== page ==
Some pension plans allow members to receive a higher pension payment until they start to receive CPP or OAS benefits. Once you begin receiving payments under the CPP or OAS plan, your company pension benefits may be reduced by the amounts being paid to you under the CPP or OAS. The PBSA limits the amount by which your pension can be reduced.
Pension benefits, except additional voluntary employee contributions, may not be assigned, sold or used as security for a loan.
Pension benefits are exempt from seizure or attachment, and cannot have a lien or garnishment put on them, except in cases of marriage breakdown.
If you are a member of a pension plan, the plan administrator is required to provide you with specified information, which must include the following:
- A summary of the plan’s provisions and your entitlements under the plan, the plan’s assets in the most recent fiscal year, and the method of calculating interest;
- An annual statement of your contributions, benefits and personal data (e.g. birth date), your employer’s contributions, and whether or not the plan has sufficient funds to pay all the benefits earned (to be provided to you within 180 days after the fiscal year end of the plan);
- A statement on termination of membership, outlining benefits earned and available options (to be provided to you within 60 days after termination of membership, or within 30 days after a written request is received by the plan administrator);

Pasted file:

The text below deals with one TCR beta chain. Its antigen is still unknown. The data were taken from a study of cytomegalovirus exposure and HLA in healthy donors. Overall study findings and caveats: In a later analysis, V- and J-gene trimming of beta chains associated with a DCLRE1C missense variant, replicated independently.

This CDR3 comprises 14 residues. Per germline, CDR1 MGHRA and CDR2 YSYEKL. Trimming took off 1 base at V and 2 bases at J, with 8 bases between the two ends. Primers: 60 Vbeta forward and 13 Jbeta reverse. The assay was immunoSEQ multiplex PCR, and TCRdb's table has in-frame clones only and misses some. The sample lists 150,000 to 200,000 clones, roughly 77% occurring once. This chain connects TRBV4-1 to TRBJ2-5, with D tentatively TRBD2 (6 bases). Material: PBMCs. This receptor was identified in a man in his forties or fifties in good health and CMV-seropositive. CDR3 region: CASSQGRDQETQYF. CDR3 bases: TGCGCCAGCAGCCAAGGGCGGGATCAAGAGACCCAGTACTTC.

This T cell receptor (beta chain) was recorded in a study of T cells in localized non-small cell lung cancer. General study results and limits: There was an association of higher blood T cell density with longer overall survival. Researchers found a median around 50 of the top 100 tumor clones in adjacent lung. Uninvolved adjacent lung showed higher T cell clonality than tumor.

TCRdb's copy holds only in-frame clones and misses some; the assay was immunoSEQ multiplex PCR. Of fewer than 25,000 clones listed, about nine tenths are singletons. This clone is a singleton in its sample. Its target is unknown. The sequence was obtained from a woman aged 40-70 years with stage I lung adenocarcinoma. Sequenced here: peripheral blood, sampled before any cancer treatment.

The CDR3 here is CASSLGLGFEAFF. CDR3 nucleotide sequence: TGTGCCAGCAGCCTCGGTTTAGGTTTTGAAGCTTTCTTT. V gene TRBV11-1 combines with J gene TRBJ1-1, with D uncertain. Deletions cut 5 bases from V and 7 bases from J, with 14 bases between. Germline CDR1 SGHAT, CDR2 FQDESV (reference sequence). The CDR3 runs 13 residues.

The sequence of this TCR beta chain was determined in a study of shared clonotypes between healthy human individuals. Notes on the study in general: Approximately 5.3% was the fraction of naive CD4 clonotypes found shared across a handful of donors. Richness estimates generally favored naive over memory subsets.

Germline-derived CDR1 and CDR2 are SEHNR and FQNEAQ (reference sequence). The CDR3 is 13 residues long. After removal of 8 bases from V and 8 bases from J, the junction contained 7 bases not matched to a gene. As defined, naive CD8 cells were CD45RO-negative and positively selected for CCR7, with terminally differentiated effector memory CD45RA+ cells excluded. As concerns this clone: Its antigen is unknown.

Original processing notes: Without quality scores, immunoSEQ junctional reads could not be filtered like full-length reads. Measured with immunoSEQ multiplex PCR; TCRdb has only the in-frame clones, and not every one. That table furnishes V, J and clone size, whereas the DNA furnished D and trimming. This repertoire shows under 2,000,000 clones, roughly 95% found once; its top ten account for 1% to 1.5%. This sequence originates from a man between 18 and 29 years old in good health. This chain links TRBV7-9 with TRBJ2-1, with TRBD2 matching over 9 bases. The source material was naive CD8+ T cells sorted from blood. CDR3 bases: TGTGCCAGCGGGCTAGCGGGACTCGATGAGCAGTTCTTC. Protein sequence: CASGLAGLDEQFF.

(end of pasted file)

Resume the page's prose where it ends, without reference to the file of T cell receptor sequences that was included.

- A statement on retirement, outlining benefits earned and available options (to be provided within 60 days after receipt of an application to retire). If an application is received more than 120 days prior to the date of retirement, the statement must be provided on or before the later of 60 days after the date of receipt and 120 days before the pension commencement date;
- A statement on death before pension commencement, outlining benefits earned and available options (to be provided to your surviving spouse or beneficiary within 60 days after proof of death has been provided to the administrator);
- Access to the plan text and other related documents (within 10 working days after the administrator receives a written request);